Water to grain ratio

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acleanthous

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I'm sure this has been discussed elsewhere in the forum and if so please direct me there. But I have a question about what to set my water to grain ratio for mashing at? I know there is science behind it and will affect the amount of fermentable sugars available, but I'm confused on picking a number.

I had one friend who has been brewing that told me setting it at 1.25 is to high, so I have been doing 1.1 for my last couple batches. Mash and sparge go smoothly but my efficiency is sticking around 58-60%. Alright I suppose. But, I feel like I should be getting more efficient mashes given my setup and our temperatures are holding fine.

Any opinions or recommendations? Thanks.
 

malkore

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what he said. 1.25-2qt per pound is the normal range.

I find in my system that 1.3-1.4qt/lb for strike water is right. I batch sparge til I get the final pre-boil volume.
 
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acleanthous

acleanthous

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Okay, follow up question. Looking at blogs and others recipes in various steps throughout the mashing process the water to grain ratio raises. For example:

Temp Ratio Time
145F 1.0qt/lb 20min
158F 1.5qt/lb 20min
169F 1.9qt/lb 20min

So, at each of these steps am I adding cold water and then raising the mash temp to that step, or is there another method to the maddness?

Thanks again!!

- Alex
 

Palefire

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There've been a lot of discussions about water/grain ratio here. 1.25 qt/lb used to be standard, but now lots of people use a higher ratio. I usually do 1.5 qt/lb, do a mash-out and a single sparge, and get a very consistent 74% efficiency. Lots of people mash higher (up to and even sometimes over 2 qts/lb) and find that doing so raises their efficiency with no detrimental effects to the final product. At very least, using more water makes it easier to stir and break up doughballs. I'd say try using more water and see what happens!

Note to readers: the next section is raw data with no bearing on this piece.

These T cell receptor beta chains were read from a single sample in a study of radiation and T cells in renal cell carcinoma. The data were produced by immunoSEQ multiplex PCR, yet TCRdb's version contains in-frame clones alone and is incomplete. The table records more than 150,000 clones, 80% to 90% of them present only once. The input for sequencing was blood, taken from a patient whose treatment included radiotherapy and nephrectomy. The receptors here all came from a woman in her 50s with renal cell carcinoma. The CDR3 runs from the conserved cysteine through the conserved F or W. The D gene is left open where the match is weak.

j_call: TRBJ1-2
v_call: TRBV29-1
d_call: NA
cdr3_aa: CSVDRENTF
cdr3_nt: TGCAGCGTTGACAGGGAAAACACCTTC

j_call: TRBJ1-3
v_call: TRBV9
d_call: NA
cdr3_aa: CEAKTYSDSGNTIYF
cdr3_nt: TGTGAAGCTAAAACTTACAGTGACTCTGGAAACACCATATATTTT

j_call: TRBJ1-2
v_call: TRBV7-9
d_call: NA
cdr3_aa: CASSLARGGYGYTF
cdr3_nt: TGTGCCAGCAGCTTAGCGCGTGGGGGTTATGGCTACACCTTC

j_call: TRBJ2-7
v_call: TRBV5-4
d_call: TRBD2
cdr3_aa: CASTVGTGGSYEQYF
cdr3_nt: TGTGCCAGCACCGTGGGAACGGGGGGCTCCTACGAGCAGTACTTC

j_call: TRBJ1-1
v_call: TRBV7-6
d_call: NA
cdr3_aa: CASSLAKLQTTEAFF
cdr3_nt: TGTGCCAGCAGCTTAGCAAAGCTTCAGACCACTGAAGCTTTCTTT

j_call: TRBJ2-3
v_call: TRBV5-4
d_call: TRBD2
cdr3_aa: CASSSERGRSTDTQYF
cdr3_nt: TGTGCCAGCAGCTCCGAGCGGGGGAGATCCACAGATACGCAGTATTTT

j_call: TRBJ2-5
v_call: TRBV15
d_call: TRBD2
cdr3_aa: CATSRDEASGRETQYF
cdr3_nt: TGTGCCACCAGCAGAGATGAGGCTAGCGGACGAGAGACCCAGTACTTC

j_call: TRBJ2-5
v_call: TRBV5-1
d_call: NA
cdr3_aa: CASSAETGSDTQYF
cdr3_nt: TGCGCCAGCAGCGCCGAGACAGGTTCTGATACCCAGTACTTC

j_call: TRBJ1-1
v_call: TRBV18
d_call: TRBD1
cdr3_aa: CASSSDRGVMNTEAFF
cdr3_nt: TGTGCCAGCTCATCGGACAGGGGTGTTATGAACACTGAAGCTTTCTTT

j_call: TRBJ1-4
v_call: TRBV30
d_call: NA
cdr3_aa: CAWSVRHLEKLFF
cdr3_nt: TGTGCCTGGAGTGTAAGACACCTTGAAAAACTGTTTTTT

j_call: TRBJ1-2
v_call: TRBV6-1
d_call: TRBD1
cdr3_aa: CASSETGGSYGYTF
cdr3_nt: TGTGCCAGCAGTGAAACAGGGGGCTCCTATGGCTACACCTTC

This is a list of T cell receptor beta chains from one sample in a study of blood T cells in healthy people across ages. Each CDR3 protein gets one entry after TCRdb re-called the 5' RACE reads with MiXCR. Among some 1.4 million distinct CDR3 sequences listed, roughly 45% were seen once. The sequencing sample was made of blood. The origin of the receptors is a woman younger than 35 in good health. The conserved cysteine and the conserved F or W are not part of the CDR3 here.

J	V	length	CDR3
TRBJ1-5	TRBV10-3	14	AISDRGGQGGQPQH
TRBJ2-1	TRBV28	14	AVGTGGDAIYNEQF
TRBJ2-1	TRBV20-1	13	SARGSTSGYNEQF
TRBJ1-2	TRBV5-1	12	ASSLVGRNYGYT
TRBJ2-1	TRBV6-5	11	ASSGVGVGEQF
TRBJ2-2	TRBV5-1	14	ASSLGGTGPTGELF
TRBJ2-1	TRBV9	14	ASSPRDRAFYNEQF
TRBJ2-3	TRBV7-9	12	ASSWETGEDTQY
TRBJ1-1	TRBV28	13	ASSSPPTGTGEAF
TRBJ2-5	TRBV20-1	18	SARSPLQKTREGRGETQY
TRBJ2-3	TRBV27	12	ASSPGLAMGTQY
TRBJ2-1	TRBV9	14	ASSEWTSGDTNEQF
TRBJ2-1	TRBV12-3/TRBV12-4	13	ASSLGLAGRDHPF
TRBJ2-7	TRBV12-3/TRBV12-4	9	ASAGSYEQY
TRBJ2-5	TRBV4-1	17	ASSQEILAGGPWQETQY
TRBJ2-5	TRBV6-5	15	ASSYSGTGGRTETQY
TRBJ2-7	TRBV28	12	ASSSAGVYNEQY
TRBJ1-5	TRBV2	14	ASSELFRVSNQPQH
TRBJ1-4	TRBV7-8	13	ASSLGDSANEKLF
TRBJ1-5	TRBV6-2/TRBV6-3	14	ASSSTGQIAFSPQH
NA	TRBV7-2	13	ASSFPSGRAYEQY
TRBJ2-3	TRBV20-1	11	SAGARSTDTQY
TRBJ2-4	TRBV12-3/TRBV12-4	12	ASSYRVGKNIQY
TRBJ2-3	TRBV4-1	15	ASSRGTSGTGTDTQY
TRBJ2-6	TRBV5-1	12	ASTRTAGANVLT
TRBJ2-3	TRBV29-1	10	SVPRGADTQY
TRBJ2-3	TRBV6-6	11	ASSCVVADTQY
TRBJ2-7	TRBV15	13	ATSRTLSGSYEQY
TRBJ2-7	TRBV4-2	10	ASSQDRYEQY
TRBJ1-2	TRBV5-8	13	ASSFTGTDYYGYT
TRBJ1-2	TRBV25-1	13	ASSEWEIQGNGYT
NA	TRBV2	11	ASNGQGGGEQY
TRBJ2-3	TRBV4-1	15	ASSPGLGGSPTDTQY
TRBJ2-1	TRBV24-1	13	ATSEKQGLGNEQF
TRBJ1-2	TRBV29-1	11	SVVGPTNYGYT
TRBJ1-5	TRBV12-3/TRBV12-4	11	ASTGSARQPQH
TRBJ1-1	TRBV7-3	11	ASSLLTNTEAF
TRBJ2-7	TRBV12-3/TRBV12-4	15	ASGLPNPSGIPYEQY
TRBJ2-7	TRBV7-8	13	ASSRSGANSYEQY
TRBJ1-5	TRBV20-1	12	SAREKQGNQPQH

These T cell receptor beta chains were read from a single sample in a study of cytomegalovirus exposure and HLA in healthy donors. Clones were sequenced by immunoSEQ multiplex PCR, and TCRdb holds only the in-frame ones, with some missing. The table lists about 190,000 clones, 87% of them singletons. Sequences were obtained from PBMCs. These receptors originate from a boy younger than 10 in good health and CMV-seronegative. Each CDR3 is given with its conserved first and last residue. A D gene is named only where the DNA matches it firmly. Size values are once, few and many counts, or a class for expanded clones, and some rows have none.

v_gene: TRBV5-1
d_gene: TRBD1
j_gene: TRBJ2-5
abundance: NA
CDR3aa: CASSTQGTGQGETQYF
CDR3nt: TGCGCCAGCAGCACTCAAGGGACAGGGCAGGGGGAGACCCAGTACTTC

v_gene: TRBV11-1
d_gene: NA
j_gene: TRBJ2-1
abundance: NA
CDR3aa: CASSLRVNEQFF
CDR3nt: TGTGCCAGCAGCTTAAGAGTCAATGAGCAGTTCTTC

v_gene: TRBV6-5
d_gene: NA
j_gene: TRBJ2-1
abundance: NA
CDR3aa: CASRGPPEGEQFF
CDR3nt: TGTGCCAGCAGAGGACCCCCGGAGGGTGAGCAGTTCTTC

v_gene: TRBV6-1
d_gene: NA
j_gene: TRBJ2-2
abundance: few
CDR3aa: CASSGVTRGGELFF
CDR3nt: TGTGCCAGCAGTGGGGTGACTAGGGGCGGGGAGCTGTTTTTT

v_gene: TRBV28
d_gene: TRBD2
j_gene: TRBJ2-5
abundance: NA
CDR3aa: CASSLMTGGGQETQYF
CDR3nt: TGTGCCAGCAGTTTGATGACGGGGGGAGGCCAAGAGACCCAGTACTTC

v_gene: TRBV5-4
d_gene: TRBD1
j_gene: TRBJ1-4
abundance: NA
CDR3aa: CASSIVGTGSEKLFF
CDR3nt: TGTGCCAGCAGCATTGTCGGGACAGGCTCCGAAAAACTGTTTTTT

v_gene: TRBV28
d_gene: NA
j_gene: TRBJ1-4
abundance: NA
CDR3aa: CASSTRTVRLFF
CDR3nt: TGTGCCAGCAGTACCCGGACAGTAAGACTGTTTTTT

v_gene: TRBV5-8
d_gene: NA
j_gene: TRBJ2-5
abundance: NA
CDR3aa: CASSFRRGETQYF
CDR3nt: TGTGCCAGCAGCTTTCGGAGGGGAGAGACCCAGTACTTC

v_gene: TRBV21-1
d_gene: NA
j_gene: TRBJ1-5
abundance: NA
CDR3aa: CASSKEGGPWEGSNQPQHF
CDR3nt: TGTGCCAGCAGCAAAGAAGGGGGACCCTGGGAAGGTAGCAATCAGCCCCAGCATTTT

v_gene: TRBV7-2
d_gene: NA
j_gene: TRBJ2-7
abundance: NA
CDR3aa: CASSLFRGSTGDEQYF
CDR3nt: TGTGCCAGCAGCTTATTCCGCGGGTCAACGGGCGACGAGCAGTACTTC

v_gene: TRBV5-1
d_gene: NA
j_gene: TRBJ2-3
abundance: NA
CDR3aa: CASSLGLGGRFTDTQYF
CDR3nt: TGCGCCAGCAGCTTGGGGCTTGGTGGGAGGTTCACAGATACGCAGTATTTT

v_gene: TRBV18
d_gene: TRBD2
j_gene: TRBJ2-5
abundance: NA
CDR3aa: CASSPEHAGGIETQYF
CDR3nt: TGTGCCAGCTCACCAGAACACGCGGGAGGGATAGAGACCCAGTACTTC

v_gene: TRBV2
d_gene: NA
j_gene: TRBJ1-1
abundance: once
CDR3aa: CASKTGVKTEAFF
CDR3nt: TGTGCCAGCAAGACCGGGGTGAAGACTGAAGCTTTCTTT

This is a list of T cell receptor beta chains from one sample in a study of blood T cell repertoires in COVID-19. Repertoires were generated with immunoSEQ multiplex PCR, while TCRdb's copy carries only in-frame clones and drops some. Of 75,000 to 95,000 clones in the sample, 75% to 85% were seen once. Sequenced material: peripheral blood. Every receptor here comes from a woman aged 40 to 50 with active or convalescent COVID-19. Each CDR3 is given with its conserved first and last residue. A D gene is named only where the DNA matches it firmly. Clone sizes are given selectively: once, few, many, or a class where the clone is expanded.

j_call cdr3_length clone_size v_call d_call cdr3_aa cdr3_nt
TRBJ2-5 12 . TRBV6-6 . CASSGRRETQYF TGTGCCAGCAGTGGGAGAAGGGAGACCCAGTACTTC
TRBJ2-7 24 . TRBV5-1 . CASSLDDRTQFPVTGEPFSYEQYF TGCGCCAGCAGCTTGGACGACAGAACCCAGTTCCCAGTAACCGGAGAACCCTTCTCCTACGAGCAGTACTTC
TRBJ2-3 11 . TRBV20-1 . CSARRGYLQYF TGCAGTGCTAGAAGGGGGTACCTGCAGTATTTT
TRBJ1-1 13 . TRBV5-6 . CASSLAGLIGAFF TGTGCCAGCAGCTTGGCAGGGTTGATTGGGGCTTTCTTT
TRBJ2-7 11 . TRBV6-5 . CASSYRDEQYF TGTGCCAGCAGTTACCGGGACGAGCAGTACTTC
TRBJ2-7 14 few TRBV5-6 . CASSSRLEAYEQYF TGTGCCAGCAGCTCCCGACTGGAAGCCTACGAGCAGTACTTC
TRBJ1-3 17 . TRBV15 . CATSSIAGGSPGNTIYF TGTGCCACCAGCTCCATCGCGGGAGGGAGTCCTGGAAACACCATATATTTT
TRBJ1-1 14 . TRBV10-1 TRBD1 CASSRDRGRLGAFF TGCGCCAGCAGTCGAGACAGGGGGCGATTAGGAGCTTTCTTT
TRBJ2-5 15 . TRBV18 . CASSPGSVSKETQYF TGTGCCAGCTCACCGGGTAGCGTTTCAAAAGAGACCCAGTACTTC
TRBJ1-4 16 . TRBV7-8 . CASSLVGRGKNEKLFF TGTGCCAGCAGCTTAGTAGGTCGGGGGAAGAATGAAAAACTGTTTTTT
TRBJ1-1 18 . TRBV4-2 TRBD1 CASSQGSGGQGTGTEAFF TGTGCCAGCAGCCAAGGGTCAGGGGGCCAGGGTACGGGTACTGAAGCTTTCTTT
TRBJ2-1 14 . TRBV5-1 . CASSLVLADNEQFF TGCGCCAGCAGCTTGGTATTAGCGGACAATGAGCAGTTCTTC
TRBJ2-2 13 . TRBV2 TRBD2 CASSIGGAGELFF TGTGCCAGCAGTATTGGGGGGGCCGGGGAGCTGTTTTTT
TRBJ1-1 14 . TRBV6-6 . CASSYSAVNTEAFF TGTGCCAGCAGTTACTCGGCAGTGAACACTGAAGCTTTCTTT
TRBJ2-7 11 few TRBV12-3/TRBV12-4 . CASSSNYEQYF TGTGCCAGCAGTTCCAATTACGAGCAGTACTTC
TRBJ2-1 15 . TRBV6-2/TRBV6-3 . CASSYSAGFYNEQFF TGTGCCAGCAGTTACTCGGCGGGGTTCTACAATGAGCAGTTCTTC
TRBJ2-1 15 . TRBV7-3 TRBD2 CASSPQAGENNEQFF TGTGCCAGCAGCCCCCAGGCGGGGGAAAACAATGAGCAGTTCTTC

Okay, follow up question. Looking at blogs and others recipes in various steps throughout the mashing process the water to grain ratio raises. For example:

Temp Ratio Time
145F 1.0qt/lb 20min
158F 1.5qt/lb 20min
169F 1.9qt/lb 20min

So, at each of these steps am I adding cold water and then raising the mash temp to that step, or is there another method to the maddness?
This sounds like a step-mash, which basically means adding hot water at each step to raise the temp of the mash. It's a more advanced technique, one that's not necessary for most beers (since the malting process today is more advanced than it used to be, or something like that - I'm sure there are lots of people on the forum who can explain it properly). IMO, not something to worry about until you get your system pretty well figured out.
 

shortyjacobs

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I do all mine with 1.5 qt/gal, single infusion, (no water addition to raise temps...just put it in at 1.5 qt/gal, drain 1st runnings, add sparge water, etc...)....I tried 1.2 qt/gal, and lost 10% efficiency.
 

david_42

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Step mashing isn't necessary for most beers, wheats are the exception. Use really hot water to raise the temperature, if you do.

Mash ratios between 5:1 and 7:1 by weight will give you better efficiency. In theory, a thick mash gives you a faster conversion, but with modern malts and a 60 minute mash, this really doesn't matter. Fermentability is also a consideration, but it is better controlled through mash temperatures.

Many homebrewers end up with thick mashes because they are pushing the limits of their equipment.
 

menschmaschine

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I know there is science behind it and will affect the amount of fermentable sugars available, but I'm confused on picking a number.
Just a note on this. I had done variable mash thicknesses and never noticed a difference in wort fermentability. My suspicions were affirmed when Kaiser did some experiments on mash thickness and wort fermentability. The conclusion is that with modern malts, mash thickness doesn't seem to have much of an effect, if any, on wort fermentability.
 
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